Unpacking the unusual story of the Fundamentalist Church of Jesus Christ of Latter Day Saints (FLDS) is no easy task. There are a slew of discomforting allegations involving teenage girls being forced to marry much older men who already have multiple wives. Despite the fantastic accusations, there isn’t any credible evidence of serious wrong doing. In fact, it appears the FLDS is being persecuted for its extreme religious views.
The practices of the reclusive FLDS seem outlandish to most observers. Even though they obviously wanted to be left alone, the FLDS couldn’t escape neighborhood gossip. The Associated Press has an informative article that provides plenty of salacious details about events leading up to the April 3 raid of the FLDS compound. It all began with David S. Allred buying 1691 acres of land in Eldorado, Texas in late 2003. Within five years, the property had become a self-sustaining community with its own cement plant, limestone temple, and barracks.
Naturally, Allred’s neighbors were curious about the round-the-clock construction activity, and several of them actively spied on their neighbors. In this area of west Texas, it’s not uncommon for residents to own twin-engine planes, and some Eldorado locals flew over and took aerial photos of the FLDS compound. The FLDS was further hassled when the local weekly paper, the Eldorado Success, ran a story in March 2004 accusing the FLDS of polygamy.
The raid earlier this month was prompted by a phone call from someone claiming to be a teenage girl being held against her will at the FLDS compound. Based on that one single accusation, the government mounted an excessive response. According to the Associated Press, “hundreds of agents — a SWAT team, FBI agents, Texas Rangers, San Angelo police, highway patrol, and sheriff’s department officers from four counties — raided the YFZ [Yearning for Zion] ranch, backed by an armored personnel carrier, K9 dog units and ambulances.”
Last week’s court hearing to determine the fates of the 400+ children displaced by the raid has been consistently described as a “farce,” with a courtroom packed full of lawyers, media, and women in 18-century wardrobe. Although there wasn’t much time for evidence to be admitted during the hearing, the FLDS children remain in state custody.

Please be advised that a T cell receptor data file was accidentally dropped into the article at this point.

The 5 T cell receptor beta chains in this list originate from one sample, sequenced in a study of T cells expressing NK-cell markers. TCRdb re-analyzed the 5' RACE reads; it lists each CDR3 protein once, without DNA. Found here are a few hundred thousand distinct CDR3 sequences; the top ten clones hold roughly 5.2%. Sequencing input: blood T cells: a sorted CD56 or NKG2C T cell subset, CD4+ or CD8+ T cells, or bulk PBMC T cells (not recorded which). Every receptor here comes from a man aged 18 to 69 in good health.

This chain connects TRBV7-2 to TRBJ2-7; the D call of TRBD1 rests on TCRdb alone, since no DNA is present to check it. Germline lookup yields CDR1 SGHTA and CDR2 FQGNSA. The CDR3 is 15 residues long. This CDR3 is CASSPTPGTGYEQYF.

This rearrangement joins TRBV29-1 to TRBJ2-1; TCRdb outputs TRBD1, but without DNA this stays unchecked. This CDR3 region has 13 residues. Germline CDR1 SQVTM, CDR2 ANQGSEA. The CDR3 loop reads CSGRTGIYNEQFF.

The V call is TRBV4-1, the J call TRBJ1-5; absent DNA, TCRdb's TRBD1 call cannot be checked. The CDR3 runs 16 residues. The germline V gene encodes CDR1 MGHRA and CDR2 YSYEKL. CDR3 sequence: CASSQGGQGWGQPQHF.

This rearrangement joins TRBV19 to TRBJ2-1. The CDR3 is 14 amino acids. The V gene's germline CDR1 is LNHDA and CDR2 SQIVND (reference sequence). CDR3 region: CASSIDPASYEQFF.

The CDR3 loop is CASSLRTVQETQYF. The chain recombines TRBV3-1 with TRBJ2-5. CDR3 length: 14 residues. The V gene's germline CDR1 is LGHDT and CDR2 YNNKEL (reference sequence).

Notwithstanding their marginal lifestyle, and notwithstanding the sensational allegations against the FLDS, there is sparse evidence of abuse. The FLDS is merely guilty of being outsiders who have a nuanced view of marital obligations. They are also Americans, and entitled to a presumption of innocence. On Friday, it was reported the phone call that sparked the FLDS raid may actually have been placed by a woman with a history of making false reports, not a teenager in distress.
During the “farce” court hearing, actual on-the-record evidence came in the form of testimony by two government employees – Angie Voss, an investigator with the Texas Dept. of Family and Protective Services, and Sgt. Danny Crawford, who participated in the raid. Voss testified about her interviews with the children and teenagers, and said that the FLDS had a practice of arranging marriages between teenage girls and older men. According to Voss, the FLDS was a highly patriarchal, polygamist community. Crawford testified that FLDS records showed some girls had been married at 16 or 17 years old.
Under repeated questioning, Crawford acknowledged there was no evidence of sexual abuse. Even though Voss speculated that many FLDS women must have been impregnated when they were younger than 16, no underage pregnant girls were taken into custody in the raid. The raid did capture five pregnant FLDS members between the ages of 16 and 19, but the age of consent is 16 in Texas. There aren’t any complainants against the FLDS other than one suspicious phone call, which may turn out to be fraudulent.
Based on available evidence, the FLDS may be guilty of polygamy, which is merely a different view of the marriage contract, and harms no one outside of the FLDS sect. If there’s no evidence that girls under the age of consent are being forced to perform sex acts against their will, there’s no compelling state interest in persecuting a group of Americans who have their own unique “family values.” There’s no reason to believe that the FLDS is a danger to society, even if they creep most people out. Unless stronger evidence of sexual abuse comes to light, we should leave them alone (which seems to be exactly what they want).